But while PECOTA’s absolute prediction errors are getting smaller across the entire population of MLB players, its squared errors — a gauge more sensitive to outliers — have increased over the last five seasons. For that kind of discrepancy to exist, there can be only one explanation: The big misses are getting bigger, at least relative to the normal, everyday misses. And, notably, more of those extreme errors come when predicting the performance of young players.
By now, it’s no secret that baseball is in the midst of a historic youth movement. As the average age of players has decreased, a lot more of the game’s value has been concentrated among its fresh faces. That’s hailed as a good thing for the game, but it may be a bad thing for projection systems. For hitters ages 24 and younger, we found that absolute prediction errors in their rate statistics are on the rise since 2009, with an even more pronounced trend toward inaccuracy if outliers are given more weight. Since those players now contribute more to the game than at any other point in recent memory, they could be playing a role in driving the recent projection crisis.
There could be other culprits. Teams may be better now at assessing themselves than public metrics are. If the internal projection systems some clubs employ are superior to the ones driving published preseason forecasts, those teams could be buying and selling talent according to a different rubric. As a result, they could be constructing their rosters in a way that would amplify team-level errors in the public forecasts — for example, loading up on publicly underrated players — even if the player-level accuracy of public projections hasn’t changed much.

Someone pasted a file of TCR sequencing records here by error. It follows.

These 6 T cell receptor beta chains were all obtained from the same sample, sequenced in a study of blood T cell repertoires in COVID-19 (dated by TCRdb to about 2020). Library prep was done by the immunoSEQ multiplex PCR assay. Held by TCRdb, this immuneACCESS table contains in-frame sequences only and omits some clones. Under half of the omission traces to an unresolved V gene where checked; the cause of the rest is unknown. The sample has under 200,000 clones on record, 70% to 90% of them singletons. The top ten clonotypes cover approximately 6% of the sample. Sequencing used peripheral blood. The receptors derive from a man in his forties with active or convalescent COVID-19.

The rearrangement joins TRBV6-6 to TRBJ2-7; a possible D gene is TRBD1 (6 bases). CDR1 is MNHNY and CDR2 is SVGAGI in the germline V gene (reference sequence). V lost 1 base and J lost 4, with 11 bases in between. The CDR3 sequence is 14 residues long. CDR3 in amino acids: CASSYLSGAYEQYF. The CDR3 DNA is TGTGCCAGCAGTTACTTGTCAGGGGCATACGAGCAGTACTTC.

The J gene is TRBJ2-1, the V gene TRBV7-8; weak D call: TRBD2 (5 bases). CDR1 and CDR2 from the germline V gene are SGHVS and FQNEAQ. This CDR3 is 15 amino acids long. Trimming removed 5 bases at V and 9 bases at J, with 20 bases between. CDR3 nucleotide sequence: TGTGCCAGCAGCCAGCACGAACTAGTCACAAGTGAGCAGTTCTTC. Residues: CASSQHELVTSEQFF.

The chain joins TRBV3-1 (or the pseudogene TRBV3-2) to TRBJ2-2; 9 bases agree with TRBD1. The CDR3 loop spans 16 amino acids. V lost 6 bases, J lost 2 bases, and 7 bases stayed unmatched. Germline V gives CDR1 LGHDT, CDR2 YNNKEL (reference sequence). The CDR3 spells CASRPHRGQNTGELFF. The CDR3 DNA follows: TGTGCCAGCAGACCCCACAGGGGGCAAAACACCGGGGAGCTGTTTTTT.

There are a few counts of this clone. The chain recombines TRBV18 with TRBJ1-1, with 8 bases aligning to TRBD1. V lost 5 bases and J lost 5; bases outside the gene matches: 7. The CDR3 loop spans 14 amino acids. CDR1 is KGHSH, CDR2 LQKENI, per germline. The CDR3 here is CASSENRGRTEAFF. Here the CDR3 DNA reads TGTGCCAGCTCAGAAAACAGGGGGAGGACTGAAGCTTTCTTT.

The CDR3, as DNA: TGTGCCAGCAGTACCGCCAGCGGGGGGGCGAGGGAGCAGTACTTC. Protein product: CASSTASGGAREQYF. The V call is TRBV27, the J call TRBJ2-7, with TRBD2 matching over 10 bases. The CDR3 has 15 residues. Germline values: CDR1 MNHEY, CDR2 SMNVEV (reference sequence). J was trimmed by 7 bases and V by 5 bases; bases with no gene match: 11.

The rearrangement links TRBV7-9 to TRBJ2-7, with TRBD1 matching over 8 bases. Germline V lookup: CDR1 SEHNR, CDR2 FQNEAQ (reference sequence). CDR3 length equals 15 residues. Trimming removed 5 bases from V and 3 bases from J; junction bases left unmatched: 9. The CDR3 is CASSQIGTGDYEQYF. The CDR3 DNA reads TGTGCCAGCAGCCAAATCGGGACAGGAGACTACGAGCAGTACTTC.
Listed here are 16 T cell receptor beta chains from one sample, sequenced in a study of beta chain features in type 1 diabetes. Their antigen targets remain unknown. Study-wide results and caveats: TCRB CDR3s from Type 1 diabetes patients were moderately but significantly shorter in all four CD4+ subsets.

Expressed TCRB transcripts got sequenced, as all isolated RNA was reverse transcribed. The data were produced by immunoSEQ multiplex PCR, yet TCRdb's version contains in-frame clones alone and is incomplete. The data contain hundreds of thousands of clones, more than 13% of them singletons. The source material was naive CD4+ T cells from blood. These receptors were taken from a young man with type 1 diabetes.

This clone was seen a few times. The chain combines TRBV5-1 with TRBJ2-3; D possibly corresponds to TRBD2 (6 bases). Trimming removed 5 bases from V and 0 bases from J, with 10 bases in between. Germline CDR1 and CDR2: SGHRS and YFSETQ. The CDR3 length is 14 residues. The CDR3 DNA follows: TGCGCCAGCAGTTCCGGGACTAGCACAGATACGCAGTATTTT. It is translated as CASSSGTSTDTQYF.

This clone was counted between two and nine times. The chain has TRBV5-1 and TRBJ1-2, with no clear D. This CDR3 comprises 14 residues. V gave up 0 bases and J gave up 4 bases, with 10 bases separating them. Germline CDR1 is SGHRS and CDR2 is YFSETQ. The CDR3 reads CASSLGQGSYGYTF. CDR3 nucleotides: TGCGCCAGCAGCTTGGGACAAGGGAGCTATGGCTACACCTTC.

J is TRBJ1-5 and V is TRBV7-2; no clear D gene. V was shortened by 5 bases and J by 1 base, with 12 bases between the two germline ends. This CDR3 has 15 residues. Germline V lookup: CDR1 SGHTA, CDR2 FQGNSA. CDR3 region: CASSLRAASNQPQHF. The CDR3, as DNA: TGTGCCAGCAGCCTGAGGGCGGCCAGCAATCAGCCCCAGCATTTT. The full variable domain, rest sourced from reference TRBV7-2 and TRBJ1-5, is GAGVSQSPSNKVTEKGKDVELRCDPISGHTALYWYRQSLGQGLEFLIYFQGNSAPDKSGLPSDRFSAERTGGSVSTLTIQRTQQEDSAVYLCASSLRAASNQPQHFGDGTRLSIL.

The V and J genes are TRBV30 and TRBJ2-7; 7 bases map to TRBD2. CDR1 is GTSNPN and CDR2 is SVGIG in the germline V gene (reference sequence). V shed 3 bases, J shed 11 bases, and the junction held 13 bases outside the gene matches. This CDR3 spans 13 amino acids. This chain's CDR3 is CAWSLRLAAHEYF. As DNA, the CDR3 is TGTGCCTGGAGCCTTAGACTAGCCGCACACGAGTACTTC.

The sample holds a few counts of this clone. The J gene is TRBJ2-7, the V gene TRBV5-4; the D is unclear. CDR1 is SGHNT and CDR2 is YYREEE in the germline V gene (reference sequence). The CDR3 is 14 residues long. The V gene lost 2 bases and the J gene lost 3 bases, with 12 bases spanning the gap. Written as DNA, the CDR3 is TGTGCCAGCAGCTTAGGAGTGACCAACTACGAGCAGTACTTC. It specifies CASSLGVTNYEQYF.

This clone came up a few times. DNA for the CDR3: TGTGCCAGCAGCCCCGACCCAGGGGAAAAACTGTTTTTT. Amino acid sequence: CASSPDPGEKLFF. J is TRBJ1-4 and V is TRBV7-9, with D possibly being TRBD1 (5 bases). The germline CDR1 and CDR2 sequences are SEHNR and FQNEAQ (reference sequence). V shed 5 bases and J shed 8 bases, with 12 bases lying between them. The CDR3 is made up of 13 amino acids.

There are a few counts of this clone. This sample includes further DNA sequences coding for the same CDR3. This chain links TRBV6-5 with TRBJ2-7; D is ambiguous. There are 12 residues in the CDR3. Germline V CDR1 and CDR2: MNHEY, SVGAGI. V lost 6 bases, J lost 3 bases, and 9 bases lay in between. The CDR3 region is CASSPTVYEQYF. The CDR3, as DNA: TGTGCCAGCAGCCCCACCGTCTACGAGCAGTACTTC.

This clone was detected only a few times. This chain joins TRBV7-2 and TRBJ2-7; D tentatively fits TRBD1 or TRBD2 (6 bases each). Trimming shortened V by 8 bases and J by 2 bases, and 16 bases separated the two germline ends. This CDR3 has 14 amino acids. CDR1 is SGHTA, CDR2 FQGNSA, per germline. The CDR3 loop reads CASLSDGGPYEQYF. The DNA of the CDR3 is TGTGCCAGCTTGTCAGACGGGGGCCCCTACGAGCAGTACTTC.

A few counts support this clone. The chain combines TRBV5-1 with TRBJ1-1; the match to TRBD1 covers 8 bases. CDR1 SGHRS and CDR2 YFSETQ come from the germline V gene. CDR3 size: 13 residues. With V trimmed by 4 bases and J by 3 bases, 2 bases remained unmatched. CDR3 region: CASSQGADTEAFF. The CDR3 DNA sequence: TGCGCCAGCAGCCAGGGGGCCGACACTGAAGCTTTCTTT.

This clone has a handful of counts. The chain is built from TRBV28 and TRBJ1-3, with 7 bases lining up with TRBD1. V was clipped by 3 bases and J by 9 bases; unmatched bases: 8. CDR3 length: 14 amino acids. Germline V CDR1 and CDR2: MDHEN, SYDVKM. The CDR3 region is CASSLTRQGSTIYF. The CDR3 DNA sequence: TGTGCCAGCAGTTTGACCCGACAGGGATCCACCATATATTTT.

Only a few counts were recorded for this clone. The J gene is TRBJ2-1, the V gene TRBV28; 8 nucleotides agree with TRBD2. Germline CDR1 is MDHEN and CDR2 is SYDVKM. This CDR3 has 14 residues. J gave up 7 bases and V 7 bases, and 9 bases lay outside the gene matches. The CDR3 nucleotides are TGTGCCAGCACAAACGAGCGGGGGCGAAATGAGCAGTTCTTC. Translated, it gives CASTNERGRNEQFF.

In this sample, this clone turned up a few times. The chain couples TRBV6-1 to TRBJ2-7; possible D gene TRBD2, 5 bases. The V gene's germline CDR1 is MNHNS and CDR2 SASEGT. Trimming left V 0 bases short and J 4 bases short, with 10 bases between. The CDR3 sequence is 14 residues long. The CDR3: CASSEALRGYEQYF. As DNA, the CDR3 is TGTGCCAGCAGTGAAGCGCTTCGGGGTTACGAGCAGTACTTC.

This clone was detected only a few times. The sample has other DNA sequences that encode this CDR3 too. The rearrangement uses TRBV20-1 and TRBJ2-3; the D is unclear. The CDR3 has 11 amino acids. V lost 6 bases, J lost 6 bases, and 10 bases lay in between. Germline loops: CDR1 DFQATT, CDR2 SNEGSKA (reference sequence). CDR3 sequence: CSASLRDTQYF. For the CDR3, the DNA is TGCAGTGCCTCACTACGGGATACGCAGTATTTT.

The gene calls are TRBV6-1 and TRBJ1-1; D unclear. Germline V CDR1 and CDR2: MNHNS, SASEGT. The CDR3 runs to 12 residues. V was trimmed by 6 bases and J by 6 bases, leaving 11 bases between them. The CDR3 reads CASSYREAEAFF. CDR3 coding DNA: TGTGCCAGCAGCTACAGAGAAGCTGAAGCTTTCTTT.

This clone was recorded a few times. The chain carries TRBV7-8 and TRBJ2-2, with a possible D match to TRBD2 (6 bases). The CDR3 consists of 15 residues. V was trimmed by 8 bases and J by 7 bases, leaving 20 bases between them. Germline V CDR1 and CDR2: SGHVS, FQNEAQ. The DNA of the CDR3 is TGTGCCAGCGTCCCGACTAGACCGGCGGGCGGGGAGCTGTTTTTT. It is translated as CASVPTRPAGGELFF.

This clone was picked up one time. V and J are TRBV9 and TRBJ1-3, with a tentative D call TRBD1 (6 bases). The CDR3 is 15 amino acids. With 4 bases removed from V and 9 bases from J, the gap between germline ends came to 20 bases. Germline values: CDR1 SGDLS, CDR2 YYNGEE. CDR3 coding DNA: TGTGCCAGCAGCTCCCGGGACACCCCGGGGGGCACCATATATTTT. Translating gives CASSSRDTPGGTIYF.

Then again, maybe it’s all just luck — we mean literally. By definition, the compression of team records across MLB means that random variance is playing a larger role in the standings than it used to. How much larger? Computing the spread of true talent in a season using the standard deviation of team winning percentages, it turns out that a whopping 64 percent of the observed variation among teams so far this season can be explained by binomial luck — by far the highest single-season proportion of the past two decades.
Even if that number regresses a bit over the season’s final third, 2015 will shatter the previous post-19955 record for luck’s sway over team winning percentages. This fact alone may go a long way toward explaining why projections are struggling.
It’s tough to know what all of this means for a team like Kansas City. The Royals were smart to go all-in at the trade deadline, and as an older team they figure to be less affected by the predictive uncertainty currently plaguing baseball. Ironically, though, that means we should probably be more confident in the relatively unimpressive rest-of-season forecast set for them by a site like Fangraphs, which still regards the Royals as a team with 84-win true talent even after accounting for their deadline pickups.6
It’s a long-held saying that baseball’s playoffs are a crapshoot, but the unexpectedly great performances of teams like Kansas City this year might indicate the regular season is headed in that direction, too.